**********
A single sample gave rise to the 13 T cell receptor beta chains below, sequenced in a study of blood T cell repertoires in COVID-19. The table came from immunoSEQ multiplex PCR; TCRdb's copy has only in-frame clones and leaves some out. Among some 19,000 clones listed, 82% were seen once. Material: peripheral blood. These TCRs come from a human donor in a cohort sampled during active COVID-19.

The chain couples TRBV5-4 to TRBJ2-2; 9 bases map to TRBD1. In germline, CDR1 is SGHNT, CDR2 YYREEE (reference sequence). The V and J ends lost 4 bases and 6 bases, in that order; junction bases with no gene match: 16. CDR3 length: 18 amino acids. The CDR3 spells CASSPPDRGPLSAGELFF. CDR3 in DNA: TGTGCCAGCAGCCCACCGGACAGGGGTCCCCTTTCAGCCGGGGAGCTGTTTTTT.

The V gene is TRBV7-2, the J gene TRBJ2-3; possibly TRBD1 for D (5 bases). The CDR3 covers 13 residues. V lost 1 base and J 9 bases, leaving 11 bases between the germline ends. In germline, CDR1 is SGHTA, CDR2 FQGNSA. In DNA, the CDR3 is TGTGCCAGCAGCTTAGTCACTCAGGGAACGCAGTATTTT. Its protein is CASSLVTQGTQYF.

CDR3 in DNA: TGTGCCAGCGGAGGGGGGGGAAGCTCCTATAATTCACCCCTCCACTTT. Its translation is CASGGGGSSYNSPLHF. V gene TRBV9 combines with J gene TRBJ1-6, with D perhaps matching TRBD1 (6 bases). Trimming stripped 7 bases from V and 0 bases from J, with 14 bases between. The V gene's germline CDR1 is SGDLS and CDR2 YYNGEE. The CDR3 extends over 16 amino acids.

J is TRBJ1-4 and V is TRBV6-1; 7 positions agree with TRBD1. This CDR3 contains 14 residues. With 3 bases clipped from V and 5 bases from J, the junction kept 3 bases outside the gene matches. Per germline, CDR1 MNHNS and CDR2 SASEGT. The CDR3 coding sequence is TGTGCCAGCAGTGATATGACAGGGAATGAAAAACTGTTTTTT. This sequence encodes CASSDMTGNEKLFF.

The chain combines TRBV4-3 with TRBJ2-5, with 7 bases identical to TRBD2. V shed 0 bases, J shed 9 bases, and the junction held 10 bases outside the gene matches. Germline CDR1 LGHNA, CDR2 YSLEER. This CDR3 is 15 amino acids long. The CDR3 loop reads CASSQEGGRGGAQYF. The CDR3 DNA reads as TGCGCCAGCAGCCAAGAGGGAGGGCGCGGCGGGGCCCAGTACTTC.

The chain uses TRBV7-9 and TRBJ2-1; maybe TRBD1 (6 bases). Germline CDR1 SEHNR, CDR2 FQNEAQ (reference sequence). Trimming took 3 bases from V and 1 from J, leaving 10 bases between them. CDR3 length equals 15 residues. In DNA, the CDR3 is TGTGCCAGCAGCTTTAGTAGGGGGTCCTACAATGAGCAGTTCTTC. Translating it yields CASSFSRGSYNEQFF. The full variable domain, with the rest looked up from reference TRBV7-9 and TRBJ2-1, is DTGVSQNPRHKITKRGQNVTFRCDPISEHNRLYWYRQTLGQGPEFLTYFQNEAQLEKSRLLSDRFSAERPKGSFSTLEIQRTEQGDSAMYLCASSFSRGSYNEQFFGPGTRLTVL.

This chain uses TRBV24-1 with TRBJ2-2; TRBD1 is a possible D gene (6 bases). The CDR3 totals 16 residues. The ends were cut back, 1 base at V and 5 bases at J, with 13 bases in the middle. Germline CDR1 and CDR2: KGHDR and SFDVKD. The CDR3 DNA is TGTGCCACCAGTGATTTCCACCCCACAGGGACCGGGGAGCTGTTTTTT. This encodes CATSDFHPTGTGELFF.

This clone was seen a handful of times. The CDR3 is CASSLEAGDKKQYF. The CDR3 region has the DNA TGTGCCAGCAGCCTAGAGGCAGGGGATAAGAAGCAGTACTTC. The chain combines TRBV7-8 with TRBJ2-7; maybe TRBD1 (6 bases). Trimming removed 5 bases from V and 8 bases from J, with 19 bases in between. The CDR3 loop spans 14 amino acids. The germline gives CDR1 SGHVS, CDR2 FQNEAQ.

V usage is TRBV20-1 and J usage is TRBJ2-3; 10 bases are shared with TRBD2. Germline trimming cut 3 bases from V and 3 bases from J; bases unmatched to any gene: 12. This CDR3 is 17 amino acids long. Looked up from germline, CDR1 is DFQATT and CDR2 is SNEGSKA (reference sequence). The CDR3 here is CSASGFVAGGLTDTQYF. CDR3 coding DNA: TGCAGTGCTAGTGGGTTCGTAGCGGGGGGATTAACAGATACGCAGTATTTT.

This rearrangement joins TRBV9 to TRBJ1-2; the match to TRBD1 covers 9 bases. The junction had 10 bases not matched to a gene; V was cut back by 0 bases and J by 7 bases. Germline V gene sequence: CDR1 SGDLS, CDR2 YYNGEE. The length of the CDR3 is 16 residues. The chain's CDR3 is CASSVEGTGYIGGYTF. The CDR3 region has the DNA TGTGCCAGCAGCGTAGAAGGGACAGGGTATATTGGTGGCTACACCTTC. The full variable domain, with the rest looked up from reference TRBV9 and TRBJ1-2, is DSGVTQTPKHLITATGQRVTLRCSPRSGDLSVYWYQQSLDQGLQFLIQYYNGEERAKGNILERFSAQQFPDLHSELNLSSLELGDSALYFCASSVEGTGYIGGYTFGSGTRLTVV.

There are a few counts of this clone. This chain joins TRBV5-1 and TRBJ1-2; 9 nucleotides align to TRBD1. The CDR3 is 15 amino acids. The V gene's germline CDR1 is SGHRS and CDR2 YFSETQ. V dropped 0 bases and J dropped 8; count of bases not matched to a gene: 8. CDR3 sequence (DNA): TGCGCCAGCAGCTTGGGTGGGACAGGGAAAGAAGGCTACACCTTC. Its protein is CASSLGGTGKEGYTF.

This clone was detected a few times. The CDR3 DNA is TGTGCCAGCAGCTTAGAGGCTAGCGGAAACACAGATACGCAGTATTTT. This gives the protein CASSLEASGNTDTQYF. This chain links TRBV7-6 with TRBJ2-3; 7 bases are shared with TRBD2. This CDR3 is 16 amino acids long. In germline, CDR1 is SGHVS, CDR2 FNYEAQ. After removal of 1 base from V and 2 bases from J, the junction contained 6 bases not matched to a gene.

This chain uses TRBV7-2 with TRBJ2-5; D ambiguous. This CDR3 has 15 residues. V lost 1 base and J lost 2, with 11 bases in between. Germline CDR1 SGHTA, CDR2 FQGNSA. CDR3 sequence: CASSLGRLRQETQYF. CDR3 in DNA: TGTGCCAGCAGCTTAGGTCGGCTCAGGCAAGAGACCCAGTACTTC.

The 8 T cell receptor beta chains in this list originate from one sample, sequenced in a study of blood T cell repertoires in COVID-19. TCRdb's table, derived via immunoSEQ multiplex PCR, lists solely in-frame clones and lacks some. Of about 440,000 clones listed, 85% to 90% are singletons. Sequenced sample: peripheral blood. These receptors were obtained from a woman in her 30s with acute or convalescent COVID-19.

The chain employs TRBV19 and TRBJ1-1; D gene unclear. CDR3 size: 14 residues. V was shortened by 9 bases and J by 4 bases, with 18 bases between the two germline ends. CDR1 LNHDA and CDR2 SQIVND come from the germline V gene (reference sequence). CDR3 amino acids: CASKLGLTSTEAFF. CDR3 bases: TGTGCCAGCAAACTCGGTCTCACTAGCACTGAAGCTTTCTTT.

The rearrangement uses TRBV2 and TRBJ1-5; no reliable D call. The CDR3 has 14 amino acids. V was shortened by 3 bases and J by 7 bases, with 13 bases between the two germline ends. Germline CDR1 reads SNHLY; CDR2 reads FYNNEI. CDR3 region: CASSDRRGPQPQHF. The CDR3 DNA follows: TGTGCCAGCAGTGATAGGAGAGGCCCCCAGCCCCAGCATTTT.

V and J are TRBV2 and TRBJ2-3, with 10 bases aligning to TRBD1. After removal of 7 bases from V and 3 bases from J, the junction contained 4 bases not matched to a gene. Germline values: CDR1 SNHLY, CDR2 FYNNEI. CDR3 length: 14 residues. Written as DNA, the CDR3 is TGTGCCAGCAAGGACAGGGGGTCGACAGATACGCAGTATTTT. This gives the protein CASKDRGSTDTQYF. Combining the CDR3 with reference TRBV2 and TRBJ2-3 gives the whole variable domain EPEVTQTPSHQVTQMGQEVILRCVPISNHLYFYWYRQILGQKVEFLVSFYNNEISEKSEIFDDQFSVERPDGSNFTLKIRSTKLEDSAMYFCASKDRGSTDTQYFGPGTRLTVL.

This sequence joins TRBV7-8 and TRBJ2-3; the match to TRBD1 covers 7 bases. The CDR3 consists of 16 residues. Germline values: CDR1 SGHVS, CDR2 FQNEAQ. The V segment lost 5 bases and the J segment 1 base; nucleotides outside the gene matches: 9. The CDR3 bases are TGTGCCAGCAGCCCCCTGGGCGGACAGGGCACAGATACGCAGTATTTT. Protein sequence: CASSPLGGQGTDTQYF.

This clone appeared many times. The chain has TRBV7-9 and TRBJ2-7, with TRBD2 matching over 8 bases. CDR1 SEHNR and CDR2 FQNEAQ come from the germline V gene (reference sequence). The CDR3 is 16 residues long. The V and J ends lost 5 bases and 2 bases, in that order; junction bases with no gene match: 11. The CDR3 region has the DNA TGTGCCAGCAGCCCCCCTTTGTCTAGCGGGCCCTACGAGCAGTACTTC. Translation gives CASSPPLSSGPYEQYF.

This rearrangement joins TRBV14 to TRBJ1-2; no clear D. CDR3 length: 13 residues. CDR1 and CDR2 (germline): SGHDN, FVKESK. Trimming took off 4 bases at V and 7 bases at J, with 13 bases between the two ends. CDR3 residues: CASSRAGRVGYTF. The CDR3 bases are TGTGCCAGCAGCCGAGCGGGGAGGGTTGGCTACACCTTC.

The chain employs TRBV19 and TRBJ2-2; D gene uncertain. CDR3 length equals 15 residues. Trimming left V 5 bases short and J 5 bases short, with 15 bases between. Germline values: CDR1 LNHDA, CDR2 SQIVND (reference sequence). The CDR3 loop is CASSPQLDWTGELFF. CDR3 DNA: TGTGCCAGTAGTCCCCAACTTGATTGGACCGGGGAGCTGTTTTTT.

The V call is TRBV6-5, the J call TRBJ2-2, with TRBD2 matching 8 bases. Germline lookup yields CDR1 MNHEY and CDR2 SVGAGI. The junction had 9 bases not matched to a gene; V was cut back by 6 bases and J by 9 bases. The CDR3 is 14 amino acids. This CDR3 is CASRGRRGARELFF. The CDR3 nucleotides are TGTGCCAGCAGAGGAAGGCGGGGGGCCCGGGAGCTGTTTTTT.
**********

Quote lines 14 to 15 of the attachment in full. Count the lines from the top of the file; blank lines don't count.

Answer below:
This chain uses TRBV7-2 with TRBJ2-5; D ambiguous. This CDR3 has 15 residues. V lost 1 base and J lost 2, with 11 bases in between. Germline CDR1 SGHTA, CDR2 FQGNSA. CDR3 sequence: CASSLGRLRQETQYF. CDR3 in DNA: TGTGCCAGCAGCTTAGGTCGGCTCAGGCAAGAGACCCAGTACTTC.

The 8 T cell receptor beta chains in this list originate from one sample, sequenced in a study of blood T cell repertoires in COVID-19. TCRdb's table, derived via immunoSEQ multiplex PCR, lists solely in-frame clones and lacks some. Of about 440,000 clones listed, 85% to 90% are singletons. Sequenced sample: peripheral blood. These receptors were obtained from a woman in her 30s with acute or convalescent COVID-19.